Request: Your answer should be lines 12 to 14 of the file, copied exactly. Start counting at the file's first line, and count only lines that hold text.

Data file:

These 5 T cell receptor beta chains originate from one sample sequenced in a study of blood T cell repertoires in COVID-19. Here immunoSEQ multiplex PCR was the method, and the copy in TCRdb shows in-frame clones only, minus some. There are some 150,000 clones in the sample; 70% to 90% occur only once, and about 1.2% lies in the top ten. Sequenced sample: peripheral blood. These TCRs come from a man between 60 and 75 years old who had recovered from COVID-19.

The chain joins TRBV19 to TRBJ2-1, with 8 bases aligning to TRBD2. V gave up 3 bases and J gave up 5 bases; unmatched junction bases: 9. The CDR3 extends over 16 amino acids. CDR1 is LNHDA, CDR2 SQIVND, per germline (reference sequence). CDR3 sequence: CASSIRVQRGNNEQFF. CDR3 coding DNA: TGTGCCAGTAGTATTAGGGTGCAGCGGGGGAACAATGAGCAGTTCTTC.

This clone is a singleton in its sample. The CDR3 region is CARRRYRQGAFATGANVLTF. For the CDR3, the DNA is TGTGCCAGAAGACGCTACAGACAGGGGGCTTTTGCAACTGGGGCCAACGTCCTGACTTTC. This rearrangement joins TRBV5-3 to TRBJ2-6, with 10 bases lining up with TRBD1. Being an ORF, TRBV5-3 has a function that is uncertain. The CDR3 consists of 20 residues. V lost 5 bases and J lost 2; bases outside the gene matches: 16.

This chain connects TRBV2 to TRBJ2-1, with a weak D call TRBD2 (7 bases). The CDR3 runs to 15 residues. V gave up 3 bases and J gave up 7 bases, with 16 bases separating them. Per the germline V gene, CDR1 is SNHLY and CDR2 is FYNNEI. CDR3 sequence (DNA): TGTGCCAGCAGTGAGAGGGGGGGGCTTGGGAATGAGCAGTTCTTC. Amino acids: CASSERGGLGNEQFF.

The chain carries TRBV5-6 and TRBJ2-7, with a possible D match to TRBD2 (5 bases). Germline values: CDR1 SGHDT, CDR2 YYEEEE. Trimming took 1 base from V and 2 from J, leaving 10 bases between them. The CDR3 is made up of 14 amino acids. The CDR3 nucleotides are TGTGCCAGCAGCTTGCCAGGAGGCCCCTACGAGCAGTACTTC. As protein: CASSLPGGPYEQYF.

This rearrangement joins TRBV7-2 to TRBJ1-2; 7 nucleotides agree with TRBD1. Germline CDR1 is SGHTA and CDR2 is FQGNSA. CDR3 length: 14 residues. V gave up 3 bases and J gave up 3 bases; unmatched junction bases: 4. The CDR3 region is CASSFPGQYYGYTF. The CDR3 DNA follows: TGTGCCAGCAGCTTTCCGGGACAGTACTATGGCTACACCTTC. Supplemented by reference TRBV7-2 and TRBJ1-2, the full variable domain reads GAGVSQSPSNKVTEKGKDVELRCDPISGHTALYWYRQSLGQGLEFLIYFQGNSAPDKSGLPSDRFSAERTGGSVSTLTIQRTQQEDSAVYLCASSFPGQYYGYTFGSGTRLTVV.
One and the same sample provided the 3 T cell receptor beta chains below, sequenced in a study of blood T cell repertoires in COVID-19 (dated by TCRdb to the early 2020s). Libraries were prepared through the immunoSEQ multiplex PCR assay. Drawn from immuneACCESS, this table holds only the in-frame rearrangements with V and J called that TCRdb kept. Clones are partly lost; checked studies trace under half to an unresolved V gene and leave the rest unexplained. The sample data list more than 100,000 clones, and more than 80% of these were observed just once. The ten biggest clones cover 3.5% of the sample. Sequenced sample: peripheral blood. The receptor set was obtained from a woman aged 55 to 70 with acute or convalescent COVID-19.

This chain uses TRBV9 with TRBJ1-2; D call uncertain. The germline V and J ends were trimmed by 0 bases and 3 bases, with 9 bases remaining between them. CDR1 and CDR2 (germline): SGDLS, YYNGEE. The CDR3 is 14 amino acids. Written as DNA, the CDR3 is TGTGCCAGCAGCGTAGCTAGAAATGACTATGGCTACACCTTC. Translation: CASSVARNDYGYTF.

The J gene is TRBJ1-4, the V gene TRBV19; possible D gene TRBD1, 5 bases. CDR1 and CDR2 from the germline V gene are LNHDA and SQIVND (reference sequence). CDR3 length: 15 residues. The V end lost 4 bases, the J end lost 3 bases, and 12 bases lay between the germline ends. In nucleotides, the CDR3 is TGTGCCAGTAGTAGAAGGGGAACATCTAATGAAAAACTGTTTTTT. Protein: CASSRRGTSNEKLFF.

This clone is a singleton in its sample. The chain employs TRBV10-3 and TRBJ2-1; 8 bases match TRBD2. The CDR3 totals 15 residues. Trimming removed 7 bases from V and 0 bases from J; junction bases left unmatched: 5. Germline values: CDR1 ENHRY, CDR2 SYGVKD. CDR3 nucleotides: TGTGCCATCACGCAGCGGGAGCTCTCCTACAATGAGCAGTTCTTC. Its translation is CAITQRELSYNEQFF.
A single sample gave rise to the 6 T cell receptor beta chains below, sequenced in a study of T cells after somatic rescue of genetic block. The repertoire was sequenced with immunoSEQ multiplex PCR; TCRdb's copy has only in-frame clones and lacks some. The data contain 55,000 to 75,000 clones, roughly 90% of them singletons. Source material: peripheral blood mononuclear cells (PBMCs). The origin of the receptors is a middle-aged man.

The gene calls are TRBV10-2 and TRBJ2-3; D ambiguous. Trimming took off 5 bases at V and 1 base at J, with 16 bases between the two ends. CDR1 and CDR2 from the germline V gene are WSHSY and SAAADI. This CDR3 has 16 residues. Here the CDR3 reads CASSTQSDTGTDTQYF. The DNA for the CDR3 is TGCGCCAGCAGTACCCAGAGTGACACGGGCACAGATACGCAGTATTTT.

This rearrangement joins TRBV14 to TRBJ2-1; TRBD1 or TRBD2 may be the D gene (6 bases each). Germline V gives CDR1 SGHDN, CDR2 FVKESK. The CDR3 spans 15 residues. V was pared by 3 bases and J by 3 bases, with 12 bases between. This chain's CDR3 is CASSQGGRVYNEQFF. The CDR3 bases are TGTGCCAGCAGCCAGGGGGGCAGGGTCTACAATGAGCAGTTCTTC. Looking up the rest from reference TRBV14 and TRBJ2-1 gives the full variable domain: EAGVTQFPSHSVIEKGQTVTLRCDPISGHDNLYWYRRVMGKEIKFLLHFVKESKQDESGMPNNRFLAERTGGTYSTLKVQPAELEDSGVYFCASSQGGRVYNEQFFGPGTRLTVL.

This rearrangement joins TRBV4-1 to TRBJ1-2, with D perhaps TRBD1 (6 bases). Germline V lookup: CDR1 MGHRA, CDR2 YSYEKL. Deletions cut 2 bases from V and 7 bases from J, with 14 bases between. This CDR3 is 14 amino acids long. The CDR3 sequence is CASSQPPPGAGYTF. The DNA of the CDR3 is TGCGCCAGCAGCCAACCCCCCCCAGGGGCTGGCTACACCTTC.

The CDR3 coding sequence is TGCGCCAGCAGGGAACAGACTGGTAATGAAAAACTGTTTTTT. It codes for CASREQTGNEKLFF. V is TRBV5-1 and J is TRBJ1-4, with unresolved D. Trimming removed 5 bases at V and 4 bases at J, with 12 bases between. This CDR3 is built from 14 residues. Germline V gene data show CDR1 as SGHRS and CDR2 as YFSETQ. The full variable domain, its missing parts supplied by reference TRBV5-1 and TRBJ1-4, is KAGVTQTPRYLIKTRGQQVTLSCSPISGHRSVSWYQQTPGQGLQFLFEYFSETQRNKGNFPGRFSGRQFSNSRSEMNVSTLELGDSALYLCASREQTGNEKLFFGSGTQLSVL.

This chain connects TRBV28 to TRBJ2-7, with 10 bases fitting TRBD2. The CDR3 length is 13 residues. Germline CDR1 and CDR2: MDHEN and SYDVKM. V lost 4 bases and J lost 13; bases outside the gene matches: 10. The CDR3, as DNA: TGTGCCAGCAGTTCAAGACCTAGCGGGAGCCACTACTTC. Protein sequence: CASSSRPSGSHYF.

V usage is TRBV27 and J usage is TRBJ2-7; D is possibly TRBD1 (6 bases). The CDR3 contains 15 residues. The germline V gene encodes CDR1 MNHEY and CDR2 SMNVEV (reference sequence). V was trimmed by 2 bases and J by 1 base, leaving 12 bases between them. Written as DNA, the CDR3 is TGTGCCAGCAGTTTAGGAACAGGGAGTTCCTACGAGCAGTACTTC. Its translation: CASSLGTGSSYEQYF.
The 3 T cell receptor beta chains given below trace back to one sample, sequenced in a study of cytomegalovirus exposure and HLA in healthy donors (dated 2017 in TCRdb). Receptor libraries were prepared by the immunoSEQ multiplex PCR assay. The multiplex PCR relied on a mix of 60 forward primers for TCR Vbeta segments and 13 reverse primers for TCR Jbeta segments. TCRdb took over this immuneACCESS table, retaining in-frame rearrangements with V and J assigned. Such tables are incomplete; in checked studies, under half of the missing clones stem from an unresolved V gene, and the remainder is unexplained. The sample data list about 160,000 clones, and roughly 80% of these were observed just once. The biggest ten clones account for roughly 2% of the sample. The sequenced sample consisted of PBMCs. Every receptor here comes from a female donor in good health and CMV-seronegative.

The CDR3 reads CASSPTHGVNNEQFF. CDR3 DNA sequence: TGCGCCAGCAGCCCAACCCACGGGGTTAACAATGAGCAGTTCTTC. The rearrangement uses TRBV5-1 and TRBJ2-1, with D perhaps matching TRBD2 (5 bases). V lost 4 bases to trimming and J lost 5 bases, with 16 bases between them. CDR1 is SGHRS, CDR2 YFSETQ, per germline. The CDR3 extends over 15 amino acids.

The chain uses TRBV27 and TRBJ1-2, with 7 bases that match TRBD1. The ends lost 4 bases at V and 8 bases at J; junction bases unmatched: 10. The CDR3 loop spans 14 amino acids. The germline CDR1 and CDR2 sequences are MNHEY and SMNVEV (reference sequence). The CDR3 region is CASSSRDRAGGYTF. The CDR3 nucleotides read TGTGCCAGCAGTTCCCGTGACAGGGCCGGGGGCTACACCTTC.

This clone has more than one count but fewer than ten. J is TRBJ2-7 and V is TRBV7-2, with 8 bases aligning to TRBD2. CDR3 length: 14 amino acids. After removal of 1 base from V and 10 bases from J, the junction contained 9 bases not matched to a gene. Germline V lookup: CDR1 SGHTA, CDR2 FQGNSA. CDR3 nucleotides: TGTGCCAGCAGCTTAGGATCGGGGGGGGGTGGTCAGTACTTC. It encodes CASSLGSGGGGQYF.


The gene calls are TRBV10-2 and TRBJ2-3; D ambiguous. Trimming took off 5 bases at V and 1 base at J, with 16 bases between the two ends. CDR1 and CDR2 from the germline V gene are WSHSY and SAAADI. This CDR3 has 16 residues. Here the CDR3 reads CASSTQSDTGTDTQYF. The DNA for the CDR3 is TGCGCCAGCAGTACCCAGAGTGACACGGGCACAGATACGCAGTATTTT.

This rearrangement joins TRBV14 to TRBJ2-1; TRBD1 or TRBD2 may be the D gene (6 bases each). Germline V gives CDR1 SGHDN, CDR2 FVKESK. The CDR3 spans 15 residues. V was pared by 3 bases and J by 3 bases, with 12 bases between. This chain's CDR3 is CASSQGGRVYNEQFF. The CDR3 bases are TGTGCCAGCAGCCAGGGGGGCAGGGTCTACAATGAGCAGTTCTTC. Looking up the rest from reference TRBV14 and TRBJ2-1 gives the full variable domain: EAGVTQFPSHSVIEKGQTVTLRCDPISGHDNLYWYRRVMGKEIKFLLHFVKESKQDESGMPNNRFLAERTGGTYSTLKVQPAELEDSGVYFCASSQGGRVYNEQFFGPGTRLTVL.

This rearrangement joins TRBV4-1 to TRBJ1-2, with D perhaps TRBD1 (6 bases). Germline V lookup: CDR1 MGHRA, CDR2 YSYEKL. Deletions cut 2 bases from V and 7 bases from J, with 14 bases between. This CDR3 is 14 amino acids long. The CDR3 sequence is CASSQPPPGAGYTF. The DNA of the CDR3 is TGCGCCAGCAGCCAACCCCCCCCAGGGGCTGGCTACACCTTC.